Following their performance of Lucis largitor in the autumn, Trinity College Chapel Choir sang another of my choral pieces, Of noblest cities on Tuesday 25th January. It’s a meditation on the Magi and their journey to Bethelehem by 4th-century poet and mystic Prudentius, beautifully translated by Victorian poet Edward Caswall. You can hear Trinity Choir’s glowing performance, conducted by Harrison Cole, here.
Lucis largitor is one of the oldest Christian hymns in existence – a radiant poem by Hilary of Poitiers, composed in Latin. In its awe at the natural power of the sun one can feel resonances of other, ‘pagan’ faiths. On Sunday my setting of these words, written a few years ago for unaccompanied choir, received a stunning performance from Trinity College Chapel Choir and Stephen Layton – watch it here.
|Lucis largitor splendide, |
cuius sereno lumine
post lapsa noctis tempora
dies refusus panditur,
|Light’s glorious giver, blest with whose serene rays, |
when night her measured course has run, spreads out anew the widening day
|Tu verus mundi lucifer; |
non is qui parvi sideris
venturae lucis nuntius
angusto fulget lumine.
|Thou art the world’s true morning star; no lesser orb in distance viewed whose clear but unsufficing beam foreshows another’s plenitude|
|Sed toto sole clarior, |
lux ipse totus et dies,
interna nostri pectoris
|No: outshining this created sun, essential day, essential light, the inmost reaches of our hearts |
thou with thy splendour makest bright.
Following the brilliant success of their first album Here we are, the Hermes Experiment are now following up with SONG, a typically original, delightful and surprising selection of brand new music. I’m delighted that it includes my Quiet Songs, settings of tiny, exquisite poems by the wonderful French poet Yves Bonnefoy.
I’m very excited to have been invited by the fabulous violinist Krysia Osostowicz to write a piece for her Beethoven Plus project. I’ve long admired Krysia’s playing, as a soloist and in Domus and the Dante Quartet. She and pianist Daniel Tong have had the great idea of commissioning ten short new pieces, each one responding in some way to one of Beethoven’s ten violin-and-piano sonatas.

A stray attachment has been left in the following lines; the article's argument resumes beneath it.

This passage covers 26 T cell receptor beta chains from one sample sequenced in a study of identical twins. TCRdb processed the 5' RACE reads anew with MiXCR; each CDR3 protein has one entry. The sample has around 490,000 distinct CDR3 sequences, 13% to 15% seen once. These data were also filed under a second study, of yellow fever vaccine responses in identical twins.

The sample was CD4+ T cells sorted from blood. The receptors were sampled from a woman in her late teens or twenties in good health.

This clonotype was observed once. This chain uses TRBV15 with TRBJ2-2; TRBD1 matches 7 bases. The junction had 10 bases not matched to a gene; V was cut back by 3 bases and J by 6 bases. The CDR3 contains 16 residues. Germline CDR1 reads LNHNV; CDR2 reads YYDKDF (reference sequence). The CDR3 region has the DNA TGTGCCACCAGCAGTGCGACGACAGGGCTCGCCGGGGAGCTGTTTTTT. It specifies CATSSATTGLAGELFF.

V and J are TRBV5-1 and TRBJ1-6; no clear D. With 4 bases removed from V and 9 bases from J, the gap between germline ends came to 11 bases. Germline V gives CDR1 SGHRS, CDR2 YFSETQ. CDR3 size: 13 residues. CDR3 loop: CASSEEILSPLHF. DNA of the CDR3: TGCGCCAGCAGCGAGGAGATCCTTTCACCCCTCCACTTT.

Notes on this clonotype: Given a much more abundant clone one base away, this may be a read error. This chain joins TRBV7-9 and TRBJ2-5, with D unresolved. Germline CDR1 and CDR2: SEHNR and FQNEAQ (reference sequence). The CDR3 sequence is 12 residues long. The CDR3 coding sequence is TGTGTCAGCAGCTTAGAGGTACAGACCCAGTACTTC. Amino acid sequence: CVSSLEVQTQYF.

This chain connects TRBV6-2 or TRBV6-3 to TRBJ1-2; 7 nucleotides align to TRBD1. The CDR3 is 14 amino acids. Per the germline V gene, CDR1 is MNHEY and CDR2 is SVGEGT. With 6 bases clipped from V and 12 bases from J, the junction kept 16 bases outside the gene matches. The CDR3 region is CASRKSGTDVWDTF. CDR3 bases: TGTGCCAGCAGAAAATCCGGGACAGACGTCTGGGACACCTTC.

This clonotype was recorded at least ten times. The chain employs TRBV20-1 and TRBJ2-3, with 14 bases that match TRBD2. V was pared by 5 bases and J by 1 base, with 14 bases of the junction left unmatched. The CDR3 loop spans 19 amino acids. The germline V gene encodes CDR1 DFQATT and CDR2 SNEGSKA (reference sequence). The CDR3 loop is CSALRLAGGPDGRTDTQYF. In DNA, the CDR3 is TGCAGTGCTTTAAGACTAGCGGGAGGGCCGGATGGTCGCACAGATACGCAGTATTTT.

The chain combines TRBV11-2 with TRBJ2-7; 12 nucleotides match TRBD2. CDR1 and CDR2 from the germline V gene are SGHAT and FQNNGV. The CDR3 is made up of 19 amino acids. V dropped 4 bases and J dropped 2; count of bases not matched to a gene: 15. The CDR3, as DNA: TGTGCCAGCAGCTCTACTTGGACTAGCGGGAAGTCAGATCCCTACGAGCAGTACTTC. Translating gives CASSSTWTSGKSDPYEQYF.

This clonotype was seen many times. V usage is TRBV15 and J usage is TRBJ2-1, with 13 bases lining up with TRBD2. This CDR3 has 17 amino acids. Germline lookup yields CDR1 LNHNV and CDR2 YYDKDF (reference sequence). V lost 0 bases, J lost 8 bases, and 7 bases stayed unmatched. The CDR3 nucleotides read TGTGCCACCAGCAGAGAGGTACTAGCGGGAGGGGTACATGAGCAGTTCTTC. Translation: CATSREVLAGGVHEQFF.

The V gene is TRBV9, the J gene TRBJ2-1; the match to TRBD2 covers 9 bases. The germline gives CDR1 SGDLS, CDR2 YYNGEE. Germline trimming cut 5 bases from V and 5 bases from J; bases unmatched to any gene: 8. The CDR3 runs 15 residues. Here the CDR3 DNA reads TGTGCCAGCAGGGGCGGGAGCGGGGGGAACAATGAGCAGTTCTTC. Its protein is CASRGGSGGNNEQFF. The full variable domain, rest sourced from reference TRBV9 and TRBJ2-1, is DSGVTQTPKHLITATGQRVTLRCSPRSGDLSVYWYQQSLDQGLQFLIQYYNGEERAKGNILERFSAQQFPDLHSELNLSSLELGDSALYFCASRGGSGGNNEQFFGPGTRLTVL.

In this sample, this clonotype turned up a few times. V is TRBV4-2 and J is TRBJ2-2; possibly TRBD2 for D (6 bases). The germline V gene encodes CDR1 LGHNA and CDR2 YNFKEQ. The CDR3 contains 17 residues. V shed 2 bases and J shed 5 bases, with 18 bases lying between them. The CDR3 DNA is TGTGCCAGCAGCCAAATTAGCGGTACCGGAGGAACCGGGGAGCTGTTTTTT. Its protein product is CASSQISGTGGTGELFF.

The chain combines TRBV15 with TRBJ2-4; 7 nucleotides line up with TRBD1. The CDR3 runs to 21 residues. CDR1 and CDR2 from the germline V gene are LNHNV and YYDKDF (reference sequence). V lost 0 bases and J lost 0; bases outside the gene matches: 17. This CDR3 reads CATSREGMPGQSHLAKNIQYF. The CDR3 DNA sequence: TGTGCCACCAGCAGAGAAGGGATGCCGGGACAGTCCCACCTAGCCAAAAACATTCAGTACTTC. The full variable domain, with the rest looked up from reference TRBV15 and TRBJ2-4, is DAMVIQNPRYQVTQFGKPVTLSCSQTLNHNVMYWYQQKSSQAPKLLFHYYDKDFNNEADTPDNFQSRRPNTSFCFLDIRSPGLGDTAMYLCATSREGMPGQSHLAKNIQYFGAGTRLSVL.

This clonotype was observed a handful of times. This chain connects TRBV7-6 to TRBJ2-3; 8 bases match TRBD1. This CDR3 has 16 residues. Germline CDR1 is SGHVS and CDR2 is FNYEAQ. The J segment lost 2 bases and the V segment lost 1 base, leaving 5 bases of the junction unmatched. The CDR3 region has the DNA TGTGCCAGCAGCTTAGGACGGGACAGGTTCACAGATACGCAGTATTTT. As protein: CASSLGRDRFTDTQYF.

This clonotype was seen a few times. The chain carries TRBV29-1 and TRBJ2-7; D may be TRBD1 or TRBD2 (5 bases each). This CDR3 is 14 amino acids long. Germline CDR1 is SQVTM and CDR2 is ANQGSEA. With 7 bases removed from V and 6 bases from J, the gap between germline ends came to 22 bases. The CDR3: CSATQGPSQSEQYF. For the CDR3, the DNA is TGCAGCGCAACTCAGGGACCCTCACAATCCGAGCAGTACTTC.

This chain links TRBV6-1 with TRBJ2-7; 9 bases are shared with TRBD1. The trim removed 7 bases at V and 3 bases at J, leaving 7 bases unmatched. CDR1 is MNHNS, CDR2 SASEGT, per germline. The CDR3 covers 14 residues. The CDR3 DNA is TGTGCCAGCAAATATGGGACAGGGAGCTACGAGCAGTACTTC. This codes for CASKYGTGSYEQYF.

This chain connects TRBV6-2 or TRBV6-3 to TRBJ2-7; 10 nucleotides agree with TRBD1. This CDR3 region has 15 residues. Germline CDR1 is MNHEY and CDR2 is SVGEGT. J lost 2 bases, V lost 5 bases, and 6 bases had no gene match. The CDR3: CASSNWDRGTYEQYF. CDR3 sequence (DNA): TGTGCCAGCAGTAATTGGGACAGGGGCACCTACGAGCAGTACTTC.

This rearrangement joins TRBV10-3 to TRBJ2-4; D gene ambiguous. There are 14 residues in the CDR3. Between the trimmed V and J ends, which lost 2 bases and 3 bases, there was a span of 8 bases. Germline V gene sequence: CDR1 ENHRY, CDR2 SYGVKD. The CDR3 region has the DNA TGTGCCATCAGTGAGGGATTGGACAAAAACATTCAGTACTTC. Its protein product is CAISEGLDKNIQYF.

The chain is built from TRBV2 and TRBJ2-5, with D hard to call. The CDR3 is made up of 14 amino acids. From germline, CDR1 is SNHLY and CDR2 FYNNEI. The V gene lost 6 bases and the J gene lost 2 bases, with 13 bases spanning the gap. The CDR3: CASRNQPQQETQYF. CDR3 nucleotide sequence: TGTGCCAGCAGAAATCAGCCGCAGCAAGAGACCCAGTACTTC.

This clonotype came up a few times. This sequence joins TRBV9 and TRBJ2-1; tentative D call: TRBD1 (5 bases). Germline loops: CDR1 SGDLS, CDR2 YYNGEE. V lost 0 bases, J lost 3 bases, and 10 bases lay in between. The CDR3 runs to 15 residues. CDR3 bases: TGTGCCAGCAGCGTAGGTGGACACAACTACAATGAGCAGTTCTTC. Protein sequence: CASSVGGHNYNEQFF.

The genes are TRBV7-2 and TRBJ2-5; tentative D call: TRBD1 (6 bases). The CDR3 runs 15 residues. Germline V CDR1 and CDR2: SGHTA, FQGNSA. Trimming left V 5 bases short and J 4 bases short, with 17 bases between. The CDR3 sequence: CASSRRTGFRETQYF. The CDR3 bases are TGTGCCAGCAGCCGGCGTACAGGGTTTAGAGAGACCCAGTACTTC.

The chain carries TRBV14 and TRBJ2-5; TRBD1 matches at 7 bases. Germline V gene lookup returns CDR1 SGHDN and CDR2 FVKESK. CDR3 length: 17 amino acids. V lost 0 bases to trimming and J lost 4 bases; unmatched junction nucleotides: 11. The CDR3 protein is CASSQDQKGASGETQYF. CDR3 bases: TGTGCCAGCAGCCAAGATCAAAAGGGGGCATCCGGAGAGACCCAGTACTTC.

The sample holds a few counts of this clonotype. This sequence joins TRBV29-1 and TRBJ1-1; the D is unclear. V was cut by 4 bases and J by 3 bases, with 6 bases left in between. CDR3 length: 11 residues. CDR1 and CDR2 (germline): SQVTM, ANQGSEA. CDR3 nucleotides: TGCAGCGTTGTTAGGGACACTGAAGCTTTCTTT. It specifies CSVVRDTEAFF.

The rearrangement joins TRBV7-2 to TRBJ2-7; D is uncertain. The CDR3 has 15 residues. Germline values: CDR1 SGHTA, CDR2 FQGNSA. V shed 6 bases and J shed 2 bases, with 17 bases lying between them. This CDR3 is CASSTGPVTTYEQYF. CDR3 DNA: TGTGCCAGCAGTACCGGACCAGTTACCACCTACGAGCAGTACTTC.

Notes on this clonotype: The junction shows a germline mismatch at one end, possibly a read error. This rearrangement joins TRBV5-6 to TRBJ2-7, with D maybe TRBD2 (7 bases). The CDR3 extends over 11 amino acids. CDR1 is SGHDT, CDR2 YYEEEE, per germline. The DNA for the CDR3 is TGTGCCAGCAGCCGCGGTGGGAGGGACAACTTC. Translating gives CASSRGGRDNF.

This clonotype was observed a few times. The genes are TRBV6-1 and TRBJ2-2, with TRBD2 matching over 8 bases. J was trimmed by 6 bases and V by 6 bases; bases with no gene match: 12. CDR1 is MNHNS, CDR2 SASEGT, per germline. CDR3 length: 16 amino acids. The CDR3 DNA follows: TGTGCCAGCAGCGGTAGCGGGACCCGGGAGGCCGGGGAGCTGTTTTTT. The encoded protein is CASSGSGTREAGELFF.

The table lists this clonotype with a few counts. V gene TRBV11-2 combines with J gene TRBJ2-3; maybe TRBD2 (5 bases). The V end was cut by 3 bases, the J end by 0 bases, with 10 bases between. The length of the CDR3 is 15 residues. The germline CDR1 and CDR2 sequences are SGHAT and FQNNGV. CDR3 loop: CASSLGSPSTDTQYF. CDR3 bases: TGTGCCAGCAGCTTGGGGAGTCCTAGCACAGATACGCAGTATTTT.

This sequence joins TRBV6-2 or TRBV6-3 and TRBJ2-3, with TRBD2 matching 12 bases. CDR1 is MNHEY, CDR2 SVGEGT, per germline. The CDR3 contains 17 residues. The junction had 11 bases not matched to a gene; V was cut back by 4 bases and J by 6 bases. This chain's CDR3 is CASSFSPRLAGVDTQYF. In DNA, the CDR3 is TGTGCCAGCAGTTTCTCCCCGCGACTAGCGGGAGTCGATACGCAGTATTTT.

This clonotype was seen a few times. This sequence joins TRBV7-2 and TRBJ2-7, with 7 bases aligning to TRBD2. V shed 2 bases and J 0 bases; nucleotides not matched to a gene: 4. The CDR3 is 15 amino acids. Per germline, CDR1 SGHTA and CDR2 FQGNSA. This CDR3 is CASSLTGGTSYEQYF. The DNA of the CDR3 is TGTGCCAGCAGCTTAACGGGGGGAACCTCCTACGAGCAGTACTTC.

They have chosen an amazingly varied and exciting line-up of composers – the other nine are Huw Watkins, Philip Venables, Matthew Taylor, Kurt Schwertsik, David Matthews, Jonathan Dove, Elspeth Brooke, Judith Bingham and Peter Ash.
Beethoven is one of my very favourite composers and I listened to him a lot when I was a teenager. His personality is so strong that even 200 years later it seems wise to do something completely different rather than get too close and risk disappearing into his shadow. But that’s why this commission is so intriguing – I think the way I shall approach it is to do something completely different, and see what happens to a few snippets of Beethoven when they find themselves in this very different space.
The eighth sonata is a special favourite of mine for its endlessly cheeky, inventive, subvertive energy and charm. There’s a particular spot about a minute and a half into the first movement with a strange, devilish texture, twisting quick and light but also dark and momentarily sinister. Whenever I hear or play this bit I always feel that it’s Beethoven at the piano – in a cheeky mood, but with a strange undercurrent. I don’t know what will happen to it in my piece, but this will definitely be one of the bits that gets transplanted into an alien landscape.